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BT101 - Mastering Right & Left Hand Technique

A course dedicated to cleaning up bad habits and improving speed and dexterity for both the plucking and fretting hands. Applicable to all levels of players, this course will help to get you to the next level in your pursuit of technical excellence. Focuses on such topics as proper hand positions, improved muting techniques, economy of motion, and improved coordination. Recommended for any player looking to improve their technical ability and consistency.

Lesson 01: Intro To Technique and the Plucking Hand

Something I like to do with my bass students, regardless of their experience level, is to sit them down and analyze how their hands are working together on the bass. What I have found is that a lot of players have gone about as far as they can go given their current technical approach, because they might be limited by a particular stumbling block. To get a student working at the next level of competency usually only requires some fine-tuning.

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Lesson 02: Plucking Hand Alternation and Permutation Exercises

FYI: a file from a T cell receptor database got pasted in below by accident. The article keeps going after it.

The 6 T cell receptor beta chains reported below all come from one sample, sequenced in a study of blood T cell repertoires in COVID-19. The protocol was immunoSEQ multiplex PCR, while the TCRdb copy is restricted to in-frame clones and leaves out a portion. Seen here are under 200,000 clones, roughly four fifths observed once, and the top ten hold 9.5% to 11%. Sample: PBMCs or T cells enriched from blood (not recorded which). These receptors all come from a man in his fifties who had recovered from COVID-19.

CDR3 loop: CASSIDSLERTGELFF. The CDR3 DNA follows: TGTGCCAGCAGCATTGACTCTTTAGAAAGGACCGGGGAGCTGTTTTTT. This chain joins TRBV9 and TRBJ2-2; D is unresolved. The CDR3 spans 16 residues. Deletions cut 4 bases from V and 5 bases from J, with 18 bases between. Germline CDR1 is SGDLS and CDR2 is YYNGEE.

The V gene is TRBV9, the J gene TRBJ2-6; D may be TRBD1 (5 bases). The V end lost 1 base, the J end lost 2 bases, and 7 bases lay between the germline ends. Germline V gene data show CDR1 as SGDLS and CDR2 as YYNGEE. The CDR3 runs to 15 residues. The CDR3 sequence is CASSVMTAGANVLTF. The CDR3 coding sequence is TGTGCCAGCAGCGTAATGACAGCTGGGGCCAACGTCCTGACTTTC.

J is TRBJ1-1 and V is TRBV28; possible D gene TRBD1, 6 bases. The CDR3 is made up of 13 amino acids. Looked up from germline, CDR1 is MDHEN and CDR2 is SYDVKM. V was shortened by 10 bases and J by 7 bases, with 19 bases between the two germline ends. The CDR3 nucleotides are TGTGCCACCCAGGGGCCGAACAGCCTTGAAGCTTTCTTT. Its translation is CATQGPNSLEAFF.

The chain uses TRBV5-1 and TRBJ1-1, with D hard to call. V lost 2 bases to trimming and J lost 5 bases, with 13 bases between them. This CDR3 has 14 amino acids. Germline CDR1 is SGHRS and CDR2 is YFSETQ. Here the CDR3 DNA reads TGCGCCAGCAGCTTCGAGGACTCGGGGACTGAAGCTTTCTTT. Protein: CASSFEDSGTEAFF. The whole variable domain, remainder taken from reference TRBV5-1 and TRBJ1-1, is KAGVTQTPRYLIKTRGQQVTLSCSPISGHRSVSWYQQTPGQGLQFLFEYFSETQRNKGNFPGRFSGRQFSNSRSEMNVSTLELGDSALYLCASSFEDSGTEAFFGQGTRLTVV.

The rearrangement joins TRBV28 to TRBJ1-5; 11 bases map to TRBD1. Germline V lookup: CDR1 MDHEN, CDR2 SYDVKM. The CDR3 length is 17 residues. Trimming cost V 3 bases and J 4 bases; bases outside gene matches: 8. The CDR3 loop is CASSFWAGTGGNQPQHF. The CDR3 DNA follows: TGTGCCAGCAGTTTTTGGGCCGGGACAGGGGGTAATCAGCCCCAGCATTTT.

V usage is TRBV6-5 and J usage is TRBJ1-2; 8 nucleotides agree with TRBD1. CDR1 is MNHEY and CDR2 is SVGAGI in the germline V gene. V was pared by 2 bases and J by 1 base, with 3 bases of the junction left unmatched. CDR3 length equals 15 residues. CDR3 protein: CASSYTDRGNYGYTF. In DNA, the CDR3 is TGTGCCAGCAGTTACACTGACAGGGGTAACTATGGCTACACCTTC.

Another approach that will help to refine your right hand technique is the strict use of alternation in your picking fingers. Just as when you walk down the street you alternate your feet (left, right, left, right), the same approach can be adapted to your picking fingers (1, 2, 1, 2, etc... or 2, 1, 2, 1, etc...). Ultimately you should be able to lead with either finger if you want to be effective with this technique.

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Lesson 03: One Finger Per Fret Permutations (Continued)

Today's lesson is basically just a continuation of the permutation practice concepts introduced in our last lesson. As I mentioned initially, there are 24 total one finger per fret fretting hand permutations that we can use to further develop our coordination and dexterity when it comes to our hand technique. In our last lesson, we covered and practiced through the first 12 of them.

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Lesson 04: One Finger Per Fret Permutations (Continued)

This lesson will introduce the concept of applying a cross string fingering approach to the 24 permutation exercises. A cross string approach is one in which we simultaneously assign one finger per fret and one finger per string. Since we are utilizing 4 fretting hand fingers on the fretboard, we will initially span the width of 4 adjacent strings. See Figure 1.